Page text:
[/url][url=http://www.parallax.com] (http://www.parallax.com)
Parallax, Inc. (http://www.parallax.com)

Post Edited (Paul Baker (Parallax)) : 11/19/2006 7:10:35 AM GMT

Bill Henning
11-19-2006, 02:37 PM
Hi Paul,

I'm not worried; I was just responding to AndreL's concern :)

Bill

Loopy Byteloose
11-19-2006, 07:03 PM
As far as recognition and protection of intellectual property, can't we just refer to these as the Bill Henning Propeller Primatives?· Seems that would perpetuate recognition of who came up with them.· [kinda of like Ohm's Law, etc.]
It seems to me that if something has someone's name on it, false patent claims are far more unlikely to be sucessful.

I am looking forward to eventually us these.·
For now, I am taking a leisure route to Propeller studies as I just cannot keep up with all of it.

Seems the world is going toward lots of parallel processing.


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"If you want more fiber, eat the package.· Not enough?· Eat the manual."········


···················· Tropical regards,····· G. Herzog [·黃鶴 ]·in Taiwan

Bill Henning
11-20-2006, 12:17 AM
Thanks Kramer,

But I am not asking for THAT much recognition :) Mostly I was seeking credits in source code, any compiler documentation, or any explanation of the methods.

Now I'm going to wire up another propeller board ...

Best,

Bill

M. K. Borri
11-21-2006, 07:14 AM
So... there would be an option to load the spin interpreter, or the large memory model assy "interpreter"? Sounds neat... especially if you want the Prop used in education as this emulates a more conventional micro -- I can't get the chairman of EE here to look at the Prop in that sense because of it (nevermind that I think most micros in the future will be multicore but hey).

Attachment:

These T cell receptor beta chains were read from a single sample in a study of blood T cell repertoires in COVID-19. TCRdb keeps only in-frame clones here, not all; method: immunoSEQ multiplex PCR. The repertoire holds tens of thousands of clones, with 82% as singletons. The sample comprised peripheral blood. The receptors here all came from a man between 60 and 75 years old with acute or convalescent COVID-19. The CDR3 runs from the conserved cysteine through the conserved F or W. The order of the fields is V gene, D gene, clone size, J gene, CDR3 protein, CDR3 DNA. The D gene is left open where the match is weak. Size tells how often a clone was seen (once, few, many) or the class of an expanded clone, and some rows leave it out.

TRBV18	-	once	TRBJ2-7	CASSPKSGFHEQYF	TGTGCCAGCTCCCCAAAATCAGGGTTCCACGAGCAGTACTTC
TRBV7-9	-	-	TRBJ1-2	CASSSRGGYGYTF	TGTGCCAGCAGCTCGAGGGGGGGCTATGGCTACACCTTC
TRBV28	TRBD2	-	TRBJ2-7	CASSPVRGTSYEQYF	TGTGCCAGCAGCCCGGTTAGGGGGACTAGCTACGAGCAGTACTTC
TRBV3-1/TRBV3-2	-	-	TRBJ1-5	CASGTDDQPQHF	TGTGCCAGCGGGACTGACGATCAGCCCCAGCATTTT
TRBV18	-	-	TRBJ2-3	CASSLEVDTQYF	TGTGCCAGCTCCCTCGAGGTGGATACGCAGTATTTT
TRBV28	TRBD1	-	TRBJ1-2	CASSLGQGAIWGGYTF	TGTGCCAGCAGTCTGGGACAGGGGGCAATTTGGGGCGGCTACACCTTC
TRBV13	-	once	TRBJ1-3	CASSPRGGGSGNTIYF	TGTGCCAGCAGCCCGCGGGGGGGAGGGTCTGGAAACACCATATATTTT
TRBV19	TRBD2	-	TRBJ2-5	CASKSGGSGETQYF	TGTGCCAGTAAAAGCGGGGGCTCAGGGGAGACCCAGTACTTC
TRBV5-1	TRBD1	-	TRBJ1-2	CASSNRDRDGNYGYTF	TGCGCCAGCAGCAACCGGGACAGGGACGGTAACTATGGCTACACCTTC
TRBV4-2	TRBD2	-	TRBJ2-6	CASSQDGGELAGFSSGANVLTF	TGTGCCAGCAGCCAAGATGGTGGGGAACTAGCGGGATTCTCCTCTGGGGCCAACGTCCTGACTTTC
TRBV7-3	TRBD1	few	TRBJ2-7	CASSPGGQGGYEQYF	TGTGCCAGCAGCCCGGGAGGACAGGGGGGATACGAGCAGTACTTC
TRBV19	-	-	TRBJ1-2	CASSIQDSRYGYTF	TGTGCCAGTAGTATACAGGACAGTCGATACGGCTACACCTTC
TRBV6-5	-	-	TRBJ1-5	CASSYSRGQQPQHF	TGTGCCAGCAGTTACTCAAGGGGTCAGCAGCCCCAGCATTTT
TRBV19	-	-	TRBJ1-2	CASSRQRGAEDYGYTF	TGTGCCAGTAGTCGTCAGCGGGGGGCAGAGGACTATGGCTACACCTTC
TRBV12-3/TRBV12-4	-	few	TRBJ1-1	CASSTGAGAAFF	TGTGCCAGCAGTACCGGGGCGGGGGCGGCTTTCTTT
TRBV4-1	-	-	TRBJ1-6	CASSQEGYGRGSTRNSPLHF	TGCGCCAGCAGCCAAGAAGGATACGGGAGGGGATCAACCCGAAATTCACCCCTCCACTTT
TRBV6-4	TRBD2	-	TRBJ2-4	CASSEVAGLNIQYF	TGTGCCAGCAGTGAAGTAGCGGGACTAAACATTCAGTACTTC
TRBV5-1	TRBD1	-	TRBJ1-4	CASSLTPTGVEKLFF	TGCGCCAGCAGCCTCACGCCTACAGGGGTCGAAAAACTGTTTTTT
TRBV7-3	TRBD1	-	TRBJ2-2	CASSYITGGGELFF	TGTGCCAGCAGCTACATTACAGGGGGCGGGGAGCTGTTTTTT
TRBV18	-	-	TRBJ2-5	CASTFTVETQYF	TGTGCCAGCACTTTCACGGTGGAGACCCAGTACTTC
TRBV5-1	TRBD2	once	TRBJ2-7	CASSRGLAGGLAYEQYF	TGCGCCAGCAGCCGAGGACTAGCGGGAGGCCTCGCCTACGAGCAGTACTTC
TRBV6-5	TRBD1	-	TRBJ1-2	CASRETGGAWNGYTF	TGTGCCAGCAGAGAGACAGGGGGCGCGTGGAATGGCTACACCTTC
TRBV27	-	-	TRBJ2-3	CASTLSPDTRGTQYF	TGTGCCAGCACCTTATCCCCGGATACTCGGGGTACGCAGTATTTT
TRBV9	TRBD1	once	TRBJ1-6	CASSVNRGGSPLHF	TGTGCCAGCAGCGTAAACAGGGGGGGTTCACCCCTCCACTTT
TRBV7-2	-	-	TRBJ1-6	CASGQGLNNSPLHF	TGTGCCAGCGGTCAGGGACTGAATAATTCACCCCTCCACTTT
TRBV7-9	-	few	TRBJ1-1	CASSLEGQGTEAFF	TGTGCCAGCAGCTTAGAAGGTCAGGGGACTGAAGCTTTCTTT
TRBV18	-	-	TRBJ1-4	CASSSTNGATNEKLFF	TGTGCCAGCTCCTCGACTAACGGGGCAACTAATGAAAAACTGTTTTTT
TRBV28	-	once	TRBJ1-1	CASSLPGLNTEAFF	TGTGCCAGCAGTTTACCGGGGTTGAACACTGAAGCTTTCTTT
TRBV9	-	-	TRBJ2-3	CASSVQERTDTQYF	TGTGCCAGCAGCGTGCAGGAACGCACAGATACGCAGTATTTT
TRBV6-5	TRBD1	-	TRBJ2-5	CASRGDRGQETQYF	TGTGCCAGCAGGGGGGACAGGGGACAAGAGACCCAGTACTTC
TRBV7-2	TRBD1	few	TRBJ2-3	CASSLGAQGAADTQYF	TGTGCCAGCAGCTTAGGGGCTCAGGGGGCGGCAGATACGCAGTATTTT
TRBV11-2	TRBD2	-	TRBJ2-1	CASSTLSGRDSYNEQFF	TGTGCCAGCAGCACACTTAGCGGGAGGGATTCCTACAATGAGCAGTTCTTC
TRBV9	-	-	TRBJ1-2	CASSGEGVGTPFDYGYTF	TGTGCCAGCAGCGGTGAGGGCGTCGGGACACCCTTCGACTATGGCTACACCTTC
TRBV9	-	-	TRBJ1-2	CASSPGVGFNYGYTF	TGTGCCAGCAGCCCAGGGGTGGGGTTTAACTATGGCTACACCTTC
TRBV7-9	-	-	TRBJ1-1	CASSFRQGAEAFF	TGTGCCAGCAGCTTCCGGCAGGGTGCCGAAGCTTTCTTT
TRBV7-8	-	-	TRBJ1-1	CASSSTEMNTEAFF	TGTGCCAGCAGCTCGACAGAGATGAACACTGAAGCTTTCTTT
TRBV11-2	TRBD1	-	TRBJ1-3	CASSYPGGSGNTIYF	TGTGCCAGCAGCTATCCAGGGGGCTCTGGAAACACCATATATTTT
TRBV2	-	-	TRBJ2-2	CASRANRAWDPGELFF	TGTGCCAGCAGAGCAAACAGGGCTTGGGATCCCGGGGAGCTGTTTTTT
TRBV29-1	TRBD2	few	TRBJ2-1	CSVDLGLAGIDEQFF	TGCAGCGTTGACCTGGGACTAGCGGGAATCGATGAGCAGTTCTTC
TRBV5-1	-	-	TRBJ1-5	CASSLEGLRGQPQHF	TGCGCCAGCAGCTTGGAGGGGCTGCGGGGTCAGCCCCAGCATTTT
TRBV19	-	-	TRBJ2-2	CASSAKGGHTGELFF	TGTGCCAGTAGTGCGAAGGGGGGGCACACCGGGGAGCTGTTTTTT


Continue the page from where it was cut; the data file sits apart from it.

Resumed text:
Bill Henning
12-05-2006, 01:17 PM
Hi M.K.,

I am currently looking into building a simple compiler to generate large model code; I've just been too busy last couple of weeks to do much with it - other than finalizing the process control tables layout and the memory manager data structures.

I was also thrown into a tizzy contemplating what I could do on the future 8 cog / 256KB / 8 cycle hub access -or- 16 cog / 128KB / 16 cycle hub access 160MIP cog future propellers...

M. K. Borri
12-06-2006, 07:56 AM
Why don't you patent it and sell the patent to Parallax for, idunno, lawyer costs plus a movie ticket? That way everyone that needs to be happy is happy... OK, except the lawyer who gets more money than he should, but we have to live with that I guess.

Bill Henning
12-06-2006, 11:55 AM
Why would I spend time on that now? Basically, I deliberately published the idea here to establish "prior art" so no one else can patent it (reasonably) :)

Now I just want to build cool stuff :)

M. K. Borri
12-07-2006, 07:35 AM
I did that re: a car mp3 player in 1999 and got shafted anyway.

Bill Henning
01-11-2007, 05:00 PM
Status update: